The fiscal 2014 National Defense Authorization Act, which passed in December, requires significant changes to the Uniform Code of Military Justice, which will change how rape and sexual assault cases are investigated in all service branches.

Those changes, made to Articles 32, 60, 120 and 125 in the UCMJ, are outlined in the Army News Services article in this issue of the Belvoir Eagle, beginning on Page A1.

Maj. Tricia Birdsell, chief of military justice and special assistant United States attorney, office of the Staff Judge Advocate, Fort Belvoir, and Capt. Katherine Mitroka, judge advocate and special victims counsel for the Military District of Washington, told the Belvoir Eagle how these changes could affect the military community.

Belvoir Eagle: What do these changes mean for servicemembers?

Birdsell: These changes demonstrate to servicemembers the importance of sexual assault cases and offer new privileges that were not previously available for victims of sexual assault.

Belvoir Eagle: What kind of advice and support will Special Victims Counsel (SVC) offer victims?

Mitroka: SVCs assist victims in understanding and navigating the potential investigatory and legal processes involved in responding to sexual assault. They represent the victim as a single point of contact for the victim in an effort to minimize confusion and the number of times a victim must explain what happened. The SVC's job is to ensure the victim's questions and concerns are addressed correctly and as efficiently as practicable. SVCs can also provide traditional legal assistance, as necessary, and interface with the court and other legal personnel on the victim's behalf. SVCs will communicate the victim's priorities and wishes especially as regards protecting victim privacy. Additionally, SVCs can take eligible victims of sexual assault as clients even if the victim elects to make a restricted report or no report at all.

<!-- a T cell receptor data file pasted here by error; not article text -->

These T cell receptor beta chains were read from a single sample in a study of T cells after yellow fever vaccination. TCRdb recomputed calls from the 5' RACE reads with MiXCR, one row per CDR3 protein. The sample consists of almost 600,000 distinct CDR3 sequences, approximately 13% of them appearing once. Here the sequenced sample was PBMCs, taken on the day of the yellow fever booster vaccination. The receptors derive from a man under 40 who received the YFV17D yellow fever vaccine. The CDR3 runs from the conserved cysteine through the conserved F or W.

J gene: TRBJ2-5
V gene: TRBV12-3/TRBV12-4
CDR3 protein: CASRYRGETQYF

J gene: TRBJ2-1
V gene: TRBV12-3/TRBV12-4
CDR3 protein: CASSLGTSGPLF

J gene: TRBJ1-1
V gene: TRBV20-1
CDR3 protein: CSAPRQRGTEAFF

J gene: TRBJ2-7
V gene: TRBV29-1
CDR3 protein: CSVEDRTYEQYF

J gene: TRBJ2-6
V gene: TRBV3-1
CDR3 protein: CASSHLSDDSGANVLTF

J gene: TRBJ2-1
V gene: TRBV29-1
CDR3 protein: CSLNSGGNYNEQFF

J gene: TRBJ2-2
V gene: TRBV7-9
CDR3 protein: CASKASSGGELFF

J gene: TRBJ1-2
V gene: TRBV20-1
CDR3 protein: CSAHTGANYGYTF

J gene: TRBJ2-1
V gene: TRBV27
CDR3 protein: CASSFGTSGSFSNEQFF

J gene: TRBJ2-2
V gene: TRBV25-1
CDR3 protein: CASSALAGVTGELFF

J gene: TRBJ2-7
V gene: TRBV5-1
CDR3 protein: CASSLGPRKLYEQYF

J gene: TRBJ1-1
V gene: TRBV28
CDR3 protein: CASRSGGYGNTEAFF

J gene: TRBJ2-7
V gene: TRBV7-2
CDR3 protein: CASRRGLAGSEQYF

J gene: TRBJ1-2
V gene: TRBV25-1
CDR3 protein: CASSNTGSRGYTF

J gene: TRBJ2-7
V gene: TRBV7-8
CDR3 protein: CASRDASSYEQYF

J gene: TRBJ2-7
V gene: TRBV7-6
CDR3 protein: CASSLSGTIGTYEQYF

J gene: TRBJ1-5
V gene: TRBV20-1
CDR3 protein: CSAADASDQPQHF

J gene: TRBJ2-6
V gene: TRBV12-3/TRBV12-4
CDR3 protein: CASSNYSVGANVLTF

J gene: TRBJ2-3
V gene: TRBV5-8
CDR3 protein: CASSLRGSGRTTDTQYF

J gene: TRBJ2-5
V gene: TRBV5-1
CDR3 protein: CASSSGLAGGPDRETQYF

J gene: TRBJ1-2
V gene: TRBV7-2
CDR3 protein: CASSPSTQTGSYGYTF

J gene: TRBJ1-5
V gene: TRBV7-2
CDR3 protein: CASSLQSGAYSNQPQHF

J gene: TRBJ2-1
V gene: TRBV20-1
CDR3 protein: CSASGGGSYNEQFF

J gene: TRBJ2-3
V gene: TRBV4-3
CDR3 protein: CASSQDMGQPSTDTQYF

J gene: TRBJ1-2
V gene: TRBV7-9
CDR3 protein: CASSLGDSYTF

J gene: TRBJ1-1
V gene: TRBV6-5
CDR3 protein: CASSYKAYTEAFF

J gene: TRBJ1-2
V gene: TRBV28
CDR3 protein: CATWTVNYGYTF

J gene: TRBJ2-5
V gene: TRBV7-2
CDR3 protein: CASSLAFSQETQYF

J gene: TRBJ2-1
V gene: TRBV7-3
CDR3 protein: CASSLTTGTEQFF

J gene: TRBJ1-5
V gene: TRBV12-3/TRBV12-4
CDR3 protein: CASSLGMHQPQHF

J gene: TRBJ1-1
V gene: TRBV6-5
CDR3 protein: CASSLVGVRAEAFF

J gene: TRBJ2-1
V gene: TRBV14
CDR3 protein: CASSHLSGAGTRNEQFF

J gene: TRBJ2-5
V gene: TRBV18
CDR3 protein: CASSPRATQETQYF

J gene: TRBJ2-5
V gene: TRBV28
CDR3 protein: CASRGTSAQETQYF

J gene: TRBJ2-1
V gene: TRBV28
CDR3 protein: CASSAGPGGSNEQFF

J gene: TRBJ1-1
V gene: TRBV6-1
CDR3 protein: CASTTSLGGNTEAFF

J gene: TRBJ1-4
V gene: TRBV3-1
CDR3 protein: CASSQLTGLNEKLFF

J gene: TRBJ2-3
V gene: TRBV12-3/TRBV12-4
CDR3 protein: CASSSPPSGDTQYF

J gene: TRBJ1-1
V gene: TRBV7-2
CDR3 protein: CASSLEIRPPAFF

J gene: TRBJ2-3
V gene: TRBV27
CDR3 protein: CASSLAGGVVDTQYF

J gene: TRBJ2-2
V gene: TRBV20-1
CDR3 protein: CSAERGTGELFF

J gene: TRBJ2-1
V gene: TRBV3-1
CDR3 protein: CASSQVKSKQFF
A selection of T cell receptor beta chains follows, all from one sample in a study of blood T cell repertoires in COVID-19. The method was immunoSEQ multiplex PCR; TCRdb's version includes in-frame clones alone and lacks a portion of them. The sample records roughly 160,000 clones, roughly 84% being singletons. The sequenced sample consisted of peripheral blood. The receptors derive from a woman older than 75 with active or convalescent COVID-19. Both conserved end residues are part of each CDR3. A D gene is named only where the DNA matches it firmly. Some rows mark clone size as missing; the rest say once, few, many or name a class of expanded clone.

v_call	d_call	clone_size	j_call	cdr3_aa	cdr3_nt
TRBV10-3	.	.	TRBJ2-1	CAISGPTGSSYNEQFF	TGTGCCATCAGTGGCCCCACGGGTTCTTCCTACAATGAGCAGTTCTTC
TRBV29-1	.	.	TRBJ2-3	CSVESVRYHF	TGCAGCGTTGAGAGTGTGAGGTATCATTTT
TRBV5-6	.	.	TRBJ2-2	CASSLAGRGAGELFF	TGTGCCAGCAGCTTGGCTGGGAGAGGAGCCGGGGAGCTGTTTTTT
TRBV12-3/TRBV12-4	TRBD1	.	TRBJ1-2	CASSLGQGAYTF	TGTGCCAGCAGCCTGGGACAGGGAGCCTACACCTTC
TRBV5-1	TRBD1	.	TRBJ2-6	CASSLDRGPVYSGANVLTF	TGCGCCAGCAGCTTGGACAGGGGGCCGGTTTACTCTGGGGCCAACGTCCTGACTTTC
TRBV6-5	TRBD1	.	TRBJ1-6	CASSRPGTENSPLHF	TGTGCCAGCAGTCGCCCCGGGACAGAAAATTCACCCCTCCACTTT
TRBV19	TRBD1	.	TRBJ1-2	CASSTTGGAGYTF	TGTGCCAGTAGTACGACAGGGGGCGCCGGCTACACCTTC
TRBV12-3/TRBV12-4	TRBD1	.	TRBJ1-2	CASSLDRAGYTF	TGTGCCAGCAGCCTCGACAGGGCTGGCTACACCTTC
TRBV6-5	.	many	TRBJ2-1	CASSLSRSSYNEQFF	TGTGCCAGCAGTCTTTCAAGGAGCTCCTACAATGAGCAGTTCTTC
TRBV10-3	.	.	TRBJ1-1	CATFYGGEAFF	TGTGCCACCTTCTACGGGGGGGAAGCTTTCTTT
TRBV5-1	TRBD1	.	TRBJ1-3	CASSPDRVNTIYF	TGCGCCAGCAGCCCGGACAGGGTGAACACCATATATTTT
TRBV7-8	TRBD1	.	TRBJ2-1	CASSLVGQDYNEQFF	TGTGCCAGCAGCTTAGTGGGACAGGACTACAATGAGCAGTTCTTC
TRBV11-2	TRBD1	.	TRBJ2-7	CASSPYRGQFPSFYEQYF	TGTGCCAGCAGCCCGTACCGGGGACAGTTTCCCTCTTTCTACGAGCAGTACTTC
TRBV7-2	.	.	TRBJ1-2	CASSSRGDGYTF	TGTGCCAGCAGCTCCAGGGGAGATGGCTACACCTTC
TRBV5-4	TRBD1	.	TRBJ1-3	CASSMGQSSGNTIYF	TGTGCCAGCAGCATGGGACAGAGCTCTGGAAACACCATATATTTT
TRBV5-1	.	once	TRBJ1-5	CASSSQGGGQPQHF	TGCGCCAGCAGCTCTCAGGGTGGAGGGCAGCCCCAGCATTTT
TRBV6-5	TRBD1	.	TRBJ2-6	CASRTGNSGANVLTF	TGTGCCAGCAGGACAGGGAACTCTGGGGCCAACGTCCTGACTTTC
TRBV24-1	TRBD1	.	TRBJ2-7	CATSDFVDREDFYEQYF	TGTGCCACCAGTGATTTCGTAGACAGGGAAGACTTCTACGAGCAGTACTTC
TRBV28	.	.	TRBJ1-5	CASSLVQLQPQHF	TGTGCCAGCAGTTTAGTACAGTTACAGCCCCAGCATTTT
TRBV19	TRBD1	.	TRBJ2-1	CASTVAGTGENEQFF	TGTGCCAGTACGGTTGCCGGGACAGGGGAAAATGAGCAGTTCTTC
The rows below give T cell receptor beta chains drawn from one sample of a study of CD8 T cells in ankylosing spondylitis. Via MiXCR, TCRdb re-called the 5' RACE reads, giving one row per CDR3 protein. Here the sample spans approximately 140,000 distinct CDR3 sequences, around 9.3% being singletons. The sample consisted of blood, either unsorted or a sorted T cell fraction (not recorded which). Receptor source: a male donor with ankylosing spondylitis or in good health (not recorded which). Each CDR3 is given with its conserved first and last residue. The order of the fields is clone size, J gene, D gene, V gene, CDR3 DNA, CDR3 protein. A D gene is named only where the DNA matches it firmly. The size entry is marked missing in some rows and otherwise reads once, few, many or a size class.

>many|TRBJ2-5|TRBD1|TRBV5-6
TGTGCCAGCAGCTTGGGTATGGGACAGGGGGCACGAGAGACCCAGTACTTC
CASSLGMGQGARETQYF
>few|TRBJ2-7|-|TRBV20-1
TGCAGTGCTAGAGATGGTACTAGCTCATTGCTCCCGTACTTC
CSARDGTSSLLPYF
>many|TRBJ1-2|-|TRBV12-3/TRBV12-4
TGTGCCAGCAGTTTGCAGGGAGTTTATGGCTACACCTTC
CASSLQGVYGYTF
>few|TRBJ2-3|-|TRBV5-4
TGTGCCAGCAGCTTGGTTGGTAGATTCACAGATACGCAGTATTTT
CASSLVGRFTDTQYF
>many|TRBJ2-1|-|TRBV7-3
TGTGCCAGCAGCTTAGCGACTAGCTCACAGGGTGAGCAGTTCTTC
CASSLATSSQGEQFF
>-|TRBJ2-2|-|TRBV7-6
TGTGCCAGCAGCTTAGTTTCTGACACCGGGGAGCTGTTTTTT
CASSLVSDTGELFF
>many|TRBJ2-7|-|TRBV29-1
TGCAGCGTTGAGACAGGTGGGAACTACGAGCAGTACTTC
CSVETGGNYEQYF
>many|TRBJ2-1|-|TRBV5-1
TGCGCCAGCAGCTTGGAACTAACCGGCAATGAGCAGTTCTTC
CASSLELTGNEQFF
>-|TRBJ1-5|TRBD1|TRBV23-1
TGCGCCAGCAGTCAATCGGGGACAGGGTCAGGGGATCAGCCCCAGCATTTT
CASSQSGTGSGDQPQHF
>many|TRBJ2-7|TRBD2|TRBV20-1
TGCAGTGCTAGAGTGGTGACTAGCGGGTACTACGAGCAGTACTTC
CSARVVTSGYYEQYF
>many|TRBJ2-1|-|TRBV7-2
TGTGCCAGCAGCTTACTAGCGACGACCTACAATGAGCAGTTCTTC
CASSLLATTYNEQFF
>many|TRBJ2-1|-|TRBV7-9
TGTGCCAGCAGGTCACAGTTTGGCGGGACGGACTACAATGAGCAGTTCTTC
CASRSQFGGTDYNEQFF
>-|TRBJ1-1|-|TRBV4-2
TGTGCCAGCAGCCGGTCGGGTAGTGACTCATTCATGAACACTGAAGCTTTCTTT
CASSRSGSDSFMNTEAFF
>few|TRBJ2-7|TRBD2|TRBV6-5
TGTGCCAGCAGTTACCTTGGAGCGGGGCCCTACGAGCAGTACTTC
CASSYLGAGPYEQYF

The SVC does NOT seek to influence the type of reporting choice the victim ultimately makes. Also, an SVC does not have control over whether victims are called as witnesses on the merits in a court-martial. However, the SVC can assist in preparing the victim to testify should that occur as well as accompany the victim to any interviews with law enforcement, the government, or the defense. The 2014 NDAA does envision that victims may elect not to testify during Article 32 proceedings. Whether this course of action is appropriate will be determined on a case-by-case basis. Finally, the SVC's role is different from a defense attorney's. SVCs do not defend their clients against criminal allegations, but rather seek to inform and empower their clients during the processes involved in responding to sexual assault.

Belvoir Eagle: How will SVCs better support victims than the old system, where victims did not have an SVC and could be ordered to testify at Article 32 hearings?

Mitroka: The Article 32 is not the same as a court-martial. Instead, it fulfills a role more similar to a grand jury hearing in the civilian court system. The 2014 NDAA allows victims to decline to testify at an Article 32 hearing. Whether that victim will be called to testify in a court-martial is another matter entirely and not one within the purview of an SVC. Technically, although subject to some limitations such as the right to remain silent, a Soldier can be ordered to testify. So, it is possible that a Soldier-victim could be ordered to testify at a court-martial. The government may choose to pursue this course of action should it feel the testimony is necessary to prosecute the offender something which may also be in the interest of the victim.